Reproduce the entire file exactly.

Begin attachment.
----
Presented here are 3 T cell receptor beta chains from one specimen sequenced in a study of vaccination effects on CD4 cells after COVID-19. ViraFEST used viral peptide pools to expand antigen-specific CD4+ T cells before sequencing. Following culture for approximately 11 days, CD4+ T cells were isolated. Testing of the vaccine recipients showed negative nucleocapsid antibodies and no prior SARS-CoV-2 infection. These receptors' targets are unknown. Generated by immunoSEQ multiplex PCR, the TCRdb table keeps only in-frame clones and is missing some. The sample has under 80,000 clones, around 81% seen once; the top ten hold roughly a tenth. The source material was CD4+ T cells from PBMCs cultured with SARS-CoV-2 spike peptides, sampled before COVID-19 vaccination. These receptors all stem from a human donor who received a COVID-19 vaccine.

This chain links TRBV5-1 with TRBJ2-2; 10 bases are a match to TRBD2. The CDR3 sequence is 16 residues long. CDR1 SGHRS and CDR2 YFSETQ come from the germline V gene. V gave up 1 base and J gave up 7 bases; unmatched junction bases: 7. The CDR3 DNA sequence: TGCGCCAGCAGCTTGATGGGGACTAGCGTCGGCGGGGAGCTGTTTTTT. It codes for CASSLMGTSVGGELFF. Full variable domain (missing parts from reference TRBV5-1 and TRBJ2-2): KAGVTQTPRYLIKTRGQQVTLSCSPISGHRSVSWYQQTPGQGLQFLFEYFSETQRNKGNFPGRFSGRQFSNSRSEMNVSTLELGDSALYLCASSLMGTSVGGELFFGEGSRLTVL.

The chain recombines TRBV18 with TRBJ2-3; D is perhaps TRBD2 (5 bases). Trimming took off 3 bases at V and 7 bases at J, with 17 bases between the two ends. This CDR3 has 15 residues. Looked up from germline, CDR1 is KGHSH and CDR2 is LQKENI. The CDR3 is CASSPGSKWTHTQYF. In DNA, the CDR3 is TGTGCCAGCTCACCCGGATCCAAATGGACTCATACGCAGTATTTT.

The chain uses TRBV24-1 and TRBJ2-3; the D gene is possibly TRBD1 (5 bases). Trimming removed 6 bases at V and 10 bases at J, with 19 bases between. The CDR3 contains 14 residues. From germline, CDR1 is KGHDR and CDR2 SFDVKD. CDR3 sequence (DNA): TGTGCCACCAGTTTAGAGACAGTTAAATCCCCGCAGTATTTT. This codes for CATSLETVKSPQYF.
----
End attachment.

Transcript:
Presented here are 3 T cell receptor beta chains from one specimen sequenced in a study of vaccination effects on CD4 cells after COVID-19. ViraFEST used viral peptide pools to expand antigen-specific CD4+ T cells before sequencing. Following culture for approximately 11 days, CD4+ T cells were isolated. Testing of the vaccine recipients showed negative nucleocapsid antibodies and no prior SARS-CoV-2 infection. These receptors' targets are unknown. Generated by immunoSEQ multiplex PCR, the TCRdb table keeps only in-frame clones and is missing some. The sample has under 80,000 clones, around 81% seen once; the top ten hold roughly a tenth. The source material was CD4+ T cells from PBMCs cultured with SARS-CoV-2 spike peptides, sampled before COVID-19 vaccination. These receptors all stem from a human donor who received a COVID-19 vaccine.

This chain links TRBV5-1 with TRBJ2-2; 10 bases are a match to TRBD2. The CDR3 sequence is 16 residues long. CDR1 SGHRS and CDR2 YFSETQ come from the germline V gene. V gave up 1 base and J gave up 7 bases; unmatched junction bases: 7. The CDR3 DNA sequence: TGCGCCAGCAGCTTGATGGGGACTAGCGTCGGCGGGGAGCTGTTTTTT. It codes for CASSLMGTSVGGELFF. Full variable domain (missing parts from reference TRBV5-1 and TRBJ2-2): KAGVTQTPRYLIKTRGQQVTLSCSPISGHRSVSWYQQTPGQGLQFLFEYFSETQRNKGNFPGRFSGRQFSNSRSEMNVSTLELGDSALYLCASSLMGTSVGGELFFGEGSRLTVL.

The chain recombines TRBV18 with TRBJ2-3; D is perhaps TRBD2 (5 bases). Trimming took off 3 bases at V and 7 bases at J, with 17 bases between the two ends. This CDR3 has 15 residues. Looked up from germline, CDR1 is KGHSH and CDR2 is LQKENI. The CDR3 is CASSPGSKWTHTQYF. In DNA, the CDR3 is TGTGCCAGCTCACCCGGATCCAAATGGACTCATACGCAGTATTTT.

The chain uses TRBV24-1 and TRBJ2-3; the D gene is possibly TRBD1 (5 bases). Trimming removed 6 bases at V and 10 bases at J, with 19 bases between. The CDR3 contains 14 residues. From germline, CDR1 is KGHDR and CDR2 SFDVKD. CDR3 sequence (DNA): TGTGCCACCAGTTTAGAGACAGTTAAATCCCCGCAGTATTTT. This codes for CATSLETVKSPQYF.